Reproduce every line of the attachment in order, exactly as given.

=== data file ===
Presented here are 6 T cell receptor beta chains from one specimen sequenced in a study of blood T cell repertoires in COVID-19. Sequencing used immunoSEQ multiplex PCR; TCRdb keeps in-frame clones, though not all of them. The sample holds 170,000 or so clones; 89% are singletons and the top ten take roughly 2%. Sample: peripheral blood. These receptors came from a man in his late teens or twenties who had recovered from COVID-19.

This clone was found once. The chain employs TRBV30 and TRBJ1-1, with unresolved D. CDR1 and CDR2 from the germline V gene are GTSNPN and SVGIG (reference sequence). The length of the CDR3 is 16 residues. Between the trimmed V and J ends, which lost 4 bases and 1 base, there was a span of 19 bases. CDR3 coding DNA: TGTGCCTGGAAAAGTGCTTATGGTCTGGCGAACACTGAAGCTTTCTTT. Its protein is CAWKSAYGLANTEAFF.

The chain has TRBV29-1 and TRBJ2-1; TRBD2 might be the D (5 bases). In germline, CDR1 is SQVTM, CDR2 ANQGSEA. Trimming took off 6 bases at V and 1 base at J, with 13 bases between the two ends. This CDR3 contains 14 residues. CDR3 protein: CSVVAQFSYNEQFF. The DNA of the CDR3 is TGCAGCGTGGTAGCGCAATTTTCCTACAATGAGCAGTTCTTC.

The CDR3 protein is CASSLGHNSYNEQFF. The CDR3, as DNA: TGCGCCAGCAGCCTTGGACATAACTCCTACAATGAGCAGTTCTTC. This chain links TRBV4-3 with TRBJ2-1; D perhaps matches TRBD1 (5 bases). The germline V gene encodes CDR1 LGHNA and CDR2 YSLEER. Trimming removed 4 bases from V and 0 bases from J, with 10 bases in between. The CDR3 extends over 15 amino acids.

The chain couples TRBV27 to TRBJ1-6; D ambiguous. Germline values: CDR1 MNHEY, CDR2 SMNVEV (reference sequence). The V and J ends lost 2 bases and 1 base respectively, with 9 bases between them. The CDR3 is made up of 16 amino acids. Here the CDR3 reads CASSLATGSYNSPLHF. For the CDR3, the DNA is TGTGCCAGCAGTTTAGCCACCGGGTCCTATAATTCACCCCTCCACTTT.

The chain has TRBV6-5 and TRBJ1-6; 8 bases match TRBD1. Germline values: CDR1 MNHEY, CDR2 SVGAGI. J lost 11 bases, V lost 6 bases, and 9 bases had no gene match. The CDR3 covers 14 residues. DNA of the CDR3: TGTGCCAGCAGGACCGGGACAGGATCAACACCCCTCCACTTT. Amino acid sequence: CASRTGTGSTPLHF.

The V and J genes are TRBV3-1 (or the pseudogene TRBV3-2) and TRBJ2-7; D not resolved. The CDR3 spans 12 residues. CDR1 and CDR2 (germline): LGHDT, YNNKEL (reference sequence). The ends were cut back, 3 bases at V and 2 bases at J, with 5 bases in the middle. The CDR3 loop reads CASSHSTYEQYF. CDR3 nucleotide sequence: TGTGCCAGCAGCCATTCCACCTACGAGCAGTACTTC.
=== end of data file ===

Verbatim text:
Presented here are 6 T cell receptor beta chains from one specimen sequenced in a study of blood T cell repertoires in COVID-19. Sequencing used immunoSEQ multiplex PCR; TCRdb keeps in-frame clones, though not all of them. The sample holds 170,000 or so clones; 89% are singletons and the top ten take roughly 2%. Sample: peripheral blood. These receptors came from a man in his late teens or twenties who had recovered from COVID-19.

This clone was found once. The chain employs TRBV30 and TRBJ1-1, with unresolved D. CDR1 and CDR2 from the germline V gene are GTSNPN and SVGIG (reference sequence). The length of the CDR3 is 16 residues. Between the trimmed V and J ends, which lost 4 bases and 1 base, there was a span of 19 bases. CDR3 coding DNA: TGTGCCTGGAAAAGTGCTTATGGTCTGGCGAACACTGAAGCTTTCTTT. Its protein is CAWKSAYGLANTEAFF.

The chain has TRBV29-1 and TRBJ2-1; TRBD2 might be the D (5 bases). In germline, CDR1 is SQVTM, CDR2 ANQGSEA. Trimming took off 6 bases at V and 1 base at J, with 13 bases between the two ends. This CDR3 contains 14 residues. CDR3 protein: CSVVAQFSYNEQFF. The DNA of the CDR3 is TGCAGCGTGGTAGCGCAATTTTCCTACAATGAGCAGTTCTTC.

The CDR3 protein is CASSLGHNSYNEQFF. The CDR3, as DNA: TGCGCCAGCAGCCTTGGACATAACTCCTACAATGAGCAGTTCTTC. This chain links TRBV4-3 with TRBJ2-1; D perhaps matches TRBD1 (5 bases). The germline V gene encodes CDR1 LGHNA and CDR2 YSLEER. Trimming removed 4 bases from V and 0 bases from J, with 10 bases in between. The CDR3 extends over 15 amino acids.

The chain couples TRBV27 to TRBJ1-6; D ambiguous. Germline values: CDR1 MNHEY, CDR2 SMNVEV (reference sequence). The V and J ends lost 2 bases and 1 base respectively, with 9 bases between them. The CDR3 is made up of 16 amino acids. Here the CDR3 reads CASSLATGSYNSPLHF. For the CDR3, the DNA is TGTGCCAGCAGTTTAGCCACCGGGTCCTATAATTCACCCCTCCACTTT.

The chain has TRBV6-5 and TRBJ1-6; 8 bases match TRBD1. Germline values: CDR1 MNHEY, CDR2 SVGAGI. J lost 11 bases, V lost 6 bases, and 9 bases had no gene match. The CDR3 covers 14 residues. DNA of the CDR3: TGTGCCAGCAGGACCGGGACAGGATCAACACCCCTCCACTTT. Amino acid sequence: CASRTGTGSTPLHF.

The V and J genes are TRBV3-1 (or the pseudogene TRBV3-2) and TRBJ2-7; D not resolved. The CDR3 spans 12 residues. CDR1 and CDR2 (germline): LGHDT, YNNKEL (reference sequence). The ends were cut back, 3 bases at V and 2 bases at J, with 5 bases in the middle. The CDR3 loop reads CASSHSTYEQYF. CDR3 nucleotide sequence: TGTGCCAGCAGCCATTCCACCTACGAGCAGTACTTC.